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fixed but omitted from the memorandum, no evidence can be
given of it.

Note. — This principle now applies to contracts under the Sale
of Goods Act, but not to contracts under sect. 4 of the Statute of
Frauds.



FORM. 47



Parol Evidence is admissible to connect two or more Separate
Documents which are not connected together by Internal
Evidence, provided they sufficiently refer to one another.

LONG v. MILLAR. [1879]
(48 L.J. C. P. 596; 4C.P.D.450; 41L.T. 306; 27 W. E. 720— 0. A.)

The plaintiff having agreed to purchase certain land, signed
the following memorandum : — " I agree to purchase the three
plots of land in Richford Street, Hammersmith, for 310/.,
and to pay as deposit and in part payment of the purchase-
money 31/."

The defendant signed and gave to the plaintiff the following
receipt: — "Received of Gr. Long 31/. as a deposit on the
purchase of three plots of land at Hammersmith."

Held, that the two documents sufficiently referred to one
another to constitute a memorandum of the contract within
sect. 4 of the Statute of Frauds, and that parol evidence
was admissible to connect the two documents.

Oliver v. Hunting and Pearce v. Gardner, vide infra, pp. 47,
49, extend this principle, and admit parol evidence to connect
documents which do not refer to one another.



Where a Written Contract is contained in Separate Documents,
which are not Connected by Internal Evidence, Parol
Evidence is admissible to supply the Connection.

OLIVER v. HUNTING. [1890]
(59 L. J. Ch. 255 ; 44 Ch. D. 205 ; 62 L. T. 108 ; 38 W. E. 618.)

The plaintiff claimed specific performance of a contract to sell
to her certain land at Fletton, in the coimty of Huntingdon.



48 CONTRACT.

On the 7th of September, ] 888, the following memorandum
of that date was signed : —

" Memorandum of terms of agreement between Mr. Hunting
and Mrs. Oliver.
" Price 2,375/.
" Vendor to make good title.
" Purchaser to pay for her own conveyance.
" Fixtures included in purchase.
" Purchase to be settled as soon as possible.
" Possession on the 25th of September.

" Time allowed up to the 1st of January next to clear bricks.
" Deposit to be paid on the 1 Oth.
" Stamford, September 7th, 1888.

" Joseph Hunting.

" September 7th, 1888.

" E. Oliver."

On the 12th of September, 1888, the defendant signed and
sent to the plaintiff the following letter : —

" Peterborough, September 12th, 1888.
" Mrs. Oliver,

" Dear Madam, — I beg to acknowledge receipt of cheque
value 375/. on account of the purchase-money for the Fletton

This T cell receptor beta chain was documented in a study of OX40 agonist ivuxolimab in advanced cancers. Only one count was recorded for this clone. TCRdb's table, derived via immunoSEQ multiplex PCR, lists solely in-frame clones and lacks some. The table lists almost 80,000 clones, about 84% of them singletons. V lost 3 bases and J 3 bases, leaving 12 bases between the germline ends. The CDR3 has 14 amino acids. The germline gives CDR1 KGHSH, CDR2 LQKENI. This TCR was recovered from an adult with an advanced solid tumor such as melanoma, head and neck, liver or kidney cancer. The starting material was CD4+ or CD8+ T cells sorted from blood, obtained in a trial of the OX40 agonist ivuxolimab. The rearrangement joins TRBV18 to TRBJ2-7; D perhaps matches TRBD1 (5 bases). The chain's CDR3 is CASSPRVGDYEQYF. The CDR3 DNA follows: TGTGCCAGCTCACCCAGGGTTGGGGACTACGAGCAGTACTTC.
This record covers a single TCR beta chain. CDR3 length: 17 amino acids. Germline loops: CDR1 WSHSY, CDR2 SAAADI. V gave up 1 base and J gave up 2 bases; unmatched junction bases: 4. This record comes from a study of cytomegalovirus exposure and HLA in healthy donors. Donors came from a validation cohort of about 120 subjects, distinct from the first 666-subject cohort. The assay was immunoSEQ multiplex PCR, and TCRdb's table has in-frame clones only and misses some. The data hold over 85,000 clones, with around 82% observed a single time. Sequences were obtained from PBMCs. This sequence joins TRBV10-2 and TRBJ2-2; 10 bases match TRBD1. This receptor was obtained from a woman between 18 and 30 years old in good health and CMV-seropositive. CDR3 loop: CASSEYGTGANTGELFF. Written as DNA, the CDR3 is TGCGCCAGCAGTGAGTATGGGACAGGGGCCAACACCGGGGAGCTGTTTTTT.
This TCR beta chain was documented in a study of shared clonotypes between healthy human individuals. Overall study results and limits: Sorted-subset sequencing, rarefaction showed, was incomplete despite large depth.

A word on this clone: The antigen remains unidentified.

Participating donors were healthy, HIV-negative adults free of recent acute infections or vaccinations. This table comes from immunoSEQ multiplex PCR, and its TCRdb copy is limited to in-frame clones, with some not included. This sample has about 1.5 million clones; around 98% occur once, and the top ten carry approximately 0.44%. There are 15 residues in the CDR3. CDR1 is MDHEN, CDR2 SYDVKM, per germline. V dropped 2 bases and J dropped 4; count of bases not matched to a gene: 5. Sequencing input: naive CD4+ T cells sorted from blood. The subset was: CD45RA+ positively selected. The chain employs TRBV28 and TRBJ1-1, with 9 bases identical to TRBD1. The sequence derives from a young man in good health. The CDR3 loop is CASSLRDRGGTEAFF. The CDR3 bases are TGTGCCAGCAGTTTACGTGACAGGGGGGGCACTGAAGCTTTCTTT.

Manor House Estate, for which I thank you.

" Yours truly,

" Joseph Hunting."

The defendant resisted specific performance, on the ground
that there was no sufficient memorandum in writing to satisfy
the Statute of Frauds.

All the terms necessary to constitute a contract for the
purchase of land, except a description of the land itself, being
contained in the memorandum of the 7th September, the
plaintiff claimed he was entitled to connect the two documents
together, and that being done there was a sufficient contract in
writing.

Held) per Kekewich y J., that parol evidence ivas admix-



FORM. 49

sible to connect the two documents, and on such evidence
specific performance was decreed.

Where a memorandum, alleged to constitute a contract in
writing, is contained in two or more separate documents,
which are not connected together by internal evidence, parol
evidence is admissible to supply the connection.



A Letter signed by Person to be charged and sent to the other
Party, but not containing his Name, is not sufficient to
constitute a Memorandum or Note in Writing under Sect. 4
of the Statute of Frauds, but Parol Evidence may be given
to connect the Envelope in which the Letter was sent and on
which the Name of the other Party appears with the letter.

PEAECE v. GARDNER. [1897]
(66 L. J. Q. B. 457 ; (1897) 1 Q. B. 688 ; 76 L. T. 441 ; 45 W. R.

518— C. A.)

The defendant wrote and signed a letter to the plaintiff, in
which, however, the name of the plaintiff did not appear. The
letter contained all the terms of the contract for the sale of
certain gravel which was in situ on the land of the plaintiff.

Held, evidence may be given to connect the letter with the
envelope in which it was sent, and the two then constitute
one document, and as all the terms appear therein, the
Statute of Frauds is satisfied.



Non-compliance with Statute of Frauds does not void Contract,
but renders it Not Provable.

LEROUX v. BROWN. [1852]
(22 L. J. C. P. 1 ; 12 C. B. 801 ; 16 Jur. 1021 ; 1 W. R, 22.)

The defendant entered into an agreement with the plaintiff at
Calais to employ him for one year from a future day at J 00/. a



50 CONTRACT.

year. Such a contract, though not in writing, was valid in
France, and could be enforced by the law of that country.

Held, an action cannot be maintained in this country
upon a parol agreement which is not to be performed within
a gear, although mark in France, and valid and enforceable
there.

Sect. 4 of the Statute of Frauds does not sag thai unless
the requisites required bg that Act are complied ivith the
contract shall be void, but only that u no action shall be
brought upon it" The legislature contemplated a contract
good before any writing, but not enforceable without the
writing as evidence of it.



Contracts which should have been in Writing under the Statute
of Frauds will not be Enforced on the ground of Part Per-
formance, except where they relate to an Interest in Land.

BEITAIN v. EOSSITEE. [1882]

(48 L. J. Ex. 362; 11 Q. B. D. 123; 40 L. T. 240;
27 W. E. 482— C. A.)

On the 21st April, 1877, the plaintiff was engaged by the
defendants to act as a clerk for one year from the 23rd April.
The contract was reduced into writing, but never signed. After
serving for seven months, the defendant was discharged, after
having been given a month's notice aud all his wages having
been duly paid. The plaintiff thereupon brought an action for
wrongful dismissal. It was clearly a contract not to be performed
within a year, and there was no sufficient memorandum in